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Legal tips for business partnerships


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Every successful business partnership starts with a good idea. In some instances, it’s one person’s idea, and one or more others are brought in to make the idea a reality. In other cases, the idea is shared along with the work of running the actual business. Whatever the dynamics of your business partnership, it’s important to remember that things always run smoothly until they don’t. So even if everything is going great and you can’t imagine anything going wrong, it’s important to plan for what could happen.


*When a partnership falls apart?*


As mentioned earlier, business partnerships come in all shapes and sizes. Some might be 50/50, others 75/25. Whatever the particulars, it’s important that they are spelled out in a way that is legally binding even if you feel you can trust your partner to be honest and deal fairly. Consider the true story of a business owner who had an unwritten 75/25 agreement with his business partner. Everything was great until the 25% partner suffered a stroke and became incapacitated. While the two business partners had a verbal understanding of the partnership, the wife of the 25% partner did not. 150,000 dollars in legal fees later, the 75% partner decided to settle the case by giving a portion of the 75% to his partner’s wife.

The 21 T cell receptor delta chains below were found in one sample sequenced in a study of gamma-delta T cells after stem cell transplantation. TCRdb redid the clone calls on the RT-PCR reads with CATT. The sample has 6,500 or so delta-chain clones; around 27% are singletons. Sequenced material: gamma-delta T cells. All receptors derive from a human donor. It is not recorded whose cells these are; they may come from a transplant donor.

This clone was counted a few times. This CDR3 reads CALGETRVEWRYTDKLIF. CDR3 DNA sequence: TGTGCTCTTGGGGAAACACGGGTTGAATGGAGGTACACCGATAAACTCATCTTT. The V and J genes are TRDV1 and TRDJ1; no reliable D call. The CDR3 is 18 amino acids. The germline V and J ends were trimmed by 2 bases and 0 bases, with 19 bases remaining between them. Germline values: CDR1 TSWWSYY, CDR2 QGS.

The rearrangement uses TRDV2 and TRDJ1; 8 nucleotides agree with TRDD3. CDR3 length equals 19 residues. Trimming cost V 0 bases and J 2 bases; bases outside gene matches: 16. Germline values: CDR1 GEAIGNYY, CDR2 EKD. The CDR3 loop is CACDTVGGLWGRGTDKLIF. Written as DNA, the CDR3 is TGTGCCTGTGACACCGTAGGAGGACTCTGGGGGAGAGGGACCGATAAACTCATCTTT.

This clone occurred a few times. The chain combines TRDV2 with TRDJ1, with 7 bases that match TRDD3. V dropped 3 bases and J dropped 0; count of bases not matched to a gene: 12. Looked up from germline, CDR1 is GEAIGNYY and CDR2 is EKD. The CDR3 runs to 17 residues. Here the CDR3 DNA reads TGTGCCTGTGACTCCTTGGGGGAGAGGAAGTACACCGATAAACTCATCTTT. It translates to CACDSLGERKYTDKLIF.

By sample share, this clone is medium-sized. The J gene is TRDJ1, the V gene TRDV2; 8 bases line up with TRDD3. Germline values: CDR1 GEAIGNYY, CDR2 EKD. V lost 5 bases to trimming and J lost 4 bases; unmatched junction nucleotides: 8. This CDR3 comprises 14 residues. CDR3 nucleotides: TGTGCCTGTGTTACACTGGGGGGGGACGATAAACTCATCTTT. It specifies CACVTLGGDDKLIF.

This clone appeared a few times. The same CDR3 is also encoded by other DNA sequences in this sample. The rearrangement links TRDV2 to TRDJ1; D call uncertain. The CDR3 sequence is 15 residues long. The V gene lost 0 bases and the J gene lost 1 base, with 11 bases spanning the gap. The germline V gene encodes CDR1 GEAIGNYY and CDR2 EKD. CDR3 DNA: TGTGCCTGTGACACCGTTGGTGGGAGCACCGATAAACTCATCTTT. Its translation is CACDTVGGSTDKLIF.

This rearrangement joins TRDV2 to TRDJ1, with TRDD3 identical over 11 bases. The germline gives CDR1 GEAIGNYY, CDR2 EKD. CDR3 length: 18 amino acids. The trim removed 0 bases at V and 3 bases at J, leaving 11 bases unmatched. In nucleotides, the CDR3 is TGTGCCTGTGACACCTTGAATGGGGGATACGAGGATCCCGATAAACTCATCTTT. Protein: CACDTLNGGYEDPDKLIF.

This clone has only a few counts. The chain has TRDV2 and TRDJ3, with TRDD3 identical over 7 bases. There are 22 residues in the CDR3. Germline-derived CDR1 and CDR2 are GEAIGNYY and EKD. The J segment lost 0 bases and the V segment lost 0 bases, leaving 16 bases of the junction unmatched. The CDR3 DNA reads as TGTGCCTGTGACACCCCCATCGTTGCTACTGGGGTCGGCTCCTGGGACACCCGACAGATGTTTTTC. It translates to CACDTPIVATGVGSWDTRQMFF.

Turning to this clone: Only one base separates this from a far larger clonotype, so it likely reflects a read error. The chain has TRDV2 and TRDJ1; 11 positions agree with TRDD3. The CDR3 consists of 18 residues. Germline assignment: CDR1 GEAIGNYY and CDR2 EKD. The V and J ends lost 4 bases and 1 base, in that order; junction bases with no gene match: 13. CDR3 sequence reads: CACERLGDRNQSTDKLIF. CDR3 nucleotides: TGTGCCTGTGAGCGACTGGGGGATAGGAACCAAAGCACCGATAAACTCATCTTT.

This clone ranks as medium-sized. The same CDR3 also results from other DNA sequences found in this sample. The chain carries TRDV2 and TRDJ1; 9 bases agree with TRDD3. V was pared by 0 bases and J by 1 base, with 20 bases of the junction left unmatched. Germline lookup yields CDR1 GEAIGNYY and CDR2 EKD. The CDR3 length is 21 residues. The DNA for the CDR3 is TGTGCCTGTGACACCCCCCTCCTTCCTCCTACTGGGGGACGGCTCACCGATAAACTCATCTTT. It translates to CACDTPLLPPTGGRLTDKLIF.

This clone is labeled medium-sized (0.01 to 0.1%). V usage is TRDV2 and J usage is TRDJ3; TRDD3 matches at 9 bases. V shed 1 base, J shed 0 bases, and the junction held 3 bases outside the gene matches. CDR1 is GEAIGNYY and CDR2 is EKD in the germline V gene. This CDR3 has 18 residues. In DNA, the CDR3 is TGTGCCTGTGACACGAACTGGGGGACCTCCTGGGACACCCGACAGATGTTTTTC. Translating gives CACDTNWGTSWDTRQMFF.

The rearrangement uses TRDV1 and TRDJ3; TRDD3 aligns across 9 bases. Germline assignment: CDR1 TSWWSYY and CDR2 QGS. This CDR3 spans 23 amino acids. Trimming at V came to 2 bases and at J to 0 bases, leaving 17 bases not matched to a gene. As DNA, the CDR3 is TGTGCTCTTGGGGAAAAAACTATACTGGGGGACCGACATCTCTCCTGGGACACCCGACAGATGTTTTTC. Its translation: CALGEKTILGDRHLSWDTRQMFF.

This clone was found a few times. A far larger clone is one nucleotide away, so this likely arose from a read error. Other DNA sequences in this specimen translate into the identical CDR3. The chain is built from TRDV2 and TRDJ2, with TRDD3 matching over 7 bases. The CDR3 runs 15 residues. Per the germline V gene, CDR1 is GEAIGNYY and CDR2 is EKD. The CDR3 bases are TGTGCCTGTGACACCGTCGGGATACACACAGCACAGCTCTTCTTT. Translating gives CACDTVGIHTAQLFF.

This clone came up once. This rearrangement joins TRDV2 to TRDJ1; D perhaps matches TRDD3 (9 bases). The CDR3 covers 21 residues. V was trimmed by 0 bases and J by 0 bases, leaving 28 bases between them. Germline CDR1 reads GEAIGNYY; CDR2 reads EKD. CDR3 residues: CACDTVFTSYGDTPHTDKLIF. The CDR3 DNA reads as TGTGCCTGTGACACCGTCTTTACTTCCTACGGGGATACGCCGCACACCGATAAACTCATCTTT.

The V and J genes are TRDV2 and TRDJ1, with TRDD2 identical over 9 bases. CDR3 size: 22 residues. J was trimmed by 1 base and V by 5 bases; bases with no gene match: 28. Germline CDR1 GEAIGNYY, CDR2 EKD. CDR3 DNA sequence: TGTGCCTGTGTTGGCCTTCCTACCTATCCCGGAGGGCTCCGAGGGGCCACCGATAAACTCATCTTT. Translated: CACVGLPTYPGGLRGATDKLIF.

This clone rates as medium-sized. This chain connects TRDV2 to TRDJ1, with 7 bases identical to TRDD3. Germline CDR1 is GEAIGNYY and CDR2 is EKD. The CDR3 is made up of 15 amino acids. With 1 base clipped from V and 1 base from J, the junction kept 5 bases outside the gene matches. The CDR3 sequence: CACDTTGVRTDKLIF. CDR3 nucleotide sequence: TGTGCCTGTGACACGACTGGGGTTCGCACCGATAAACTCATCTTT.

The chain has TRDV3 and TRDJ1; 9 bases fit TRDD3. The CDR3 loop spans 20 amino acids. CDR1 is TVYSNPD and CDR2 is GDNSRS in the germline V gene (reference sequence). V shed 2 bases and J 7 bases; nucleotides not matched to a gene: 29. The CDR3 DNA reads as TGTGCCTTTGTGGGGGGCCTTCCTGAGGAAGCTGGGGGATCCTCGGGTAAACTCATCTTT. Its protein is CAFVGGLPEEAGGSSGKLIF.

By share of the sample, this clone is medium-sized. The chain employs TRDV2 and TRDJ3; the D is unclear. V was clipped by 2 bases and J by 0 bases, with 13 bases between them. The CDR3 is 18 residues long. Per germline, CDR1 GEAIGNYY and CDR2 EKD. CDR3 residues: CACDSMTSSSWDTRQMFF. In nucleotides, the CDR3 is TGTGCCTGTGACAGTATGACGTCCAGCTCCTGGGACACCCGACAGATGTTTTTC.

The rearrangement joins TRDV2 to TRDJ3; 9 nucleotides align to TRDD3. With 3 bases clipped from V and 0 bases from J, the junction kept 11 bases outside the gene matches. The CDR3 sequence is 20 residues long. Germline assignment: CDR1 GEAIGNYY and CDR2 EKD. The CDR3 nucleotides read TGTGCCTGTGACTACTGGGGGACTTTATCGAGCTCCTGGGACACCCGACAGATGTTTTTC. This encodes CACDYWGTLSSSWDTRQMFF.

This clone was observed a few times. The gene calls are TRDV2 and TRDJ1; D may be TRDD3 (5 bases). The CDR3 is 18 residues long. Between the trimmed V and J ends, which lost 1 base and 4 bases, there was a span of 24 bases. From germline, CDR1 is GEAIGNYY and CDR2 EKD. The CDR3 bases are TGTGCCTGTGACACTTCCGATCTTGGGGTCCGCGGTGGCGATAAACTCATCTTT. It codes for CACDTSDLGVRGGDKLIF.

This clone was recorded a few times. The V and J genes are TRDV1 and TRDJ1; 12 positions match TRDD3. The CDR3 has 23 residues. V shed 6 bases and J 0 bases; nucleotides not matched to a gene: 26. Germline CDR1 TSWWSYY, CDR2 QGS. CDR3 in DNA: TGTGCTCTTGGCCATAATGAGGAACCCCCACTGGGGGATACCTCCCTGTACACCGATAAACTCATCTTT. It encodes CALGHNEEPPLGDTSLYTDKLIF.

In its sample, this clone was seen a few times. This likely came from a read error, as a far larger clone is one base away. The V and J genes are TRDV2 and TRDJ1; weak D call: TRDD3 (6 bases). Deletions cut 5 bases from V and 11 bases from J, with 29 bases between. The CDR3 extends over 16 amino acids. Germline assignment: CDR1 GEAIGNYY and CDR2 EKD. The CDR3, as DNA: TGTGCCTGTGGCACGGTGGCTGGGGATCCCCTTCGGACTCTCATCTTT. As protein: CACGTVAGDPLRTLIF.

Also consider the case of two medical doctors who shared a medical practice 50/50. When one became addicted to prescription drugs, the other wanted to dissolve the partnership and cut his losses. Unfortunately their agreement required that both choose to dissolve the business. Because his partner was enjoying the benefits of the successful medical practice, he did not want to dissolve the partnership and they ultimately ended up in court


*Pay attorney fees now and not later*


When business partners are just starting out on a business venture, money is often tight. One aspect that is often overlooked is attorney fees. Partners hoping to save a little money set out with the hopes that things will just work out. A safer way to do things when going into business along with a partner is to factor in attorney fees when thinking about startup costs. Later on, if your partner, dies, becomes incapacitated, or has a business dispute with you, you’ll already have the percentages of ownership and other considerations taken care of. Remember it costs less to do it now than to fight in court later.


Business, real estate, and bankruptcy law and litigation news brought to you by http://mbblegal.net/

Source: http://www.huffingtonpost.com/a-jude-avelino/in-business-with-your-par_b_3691684.html

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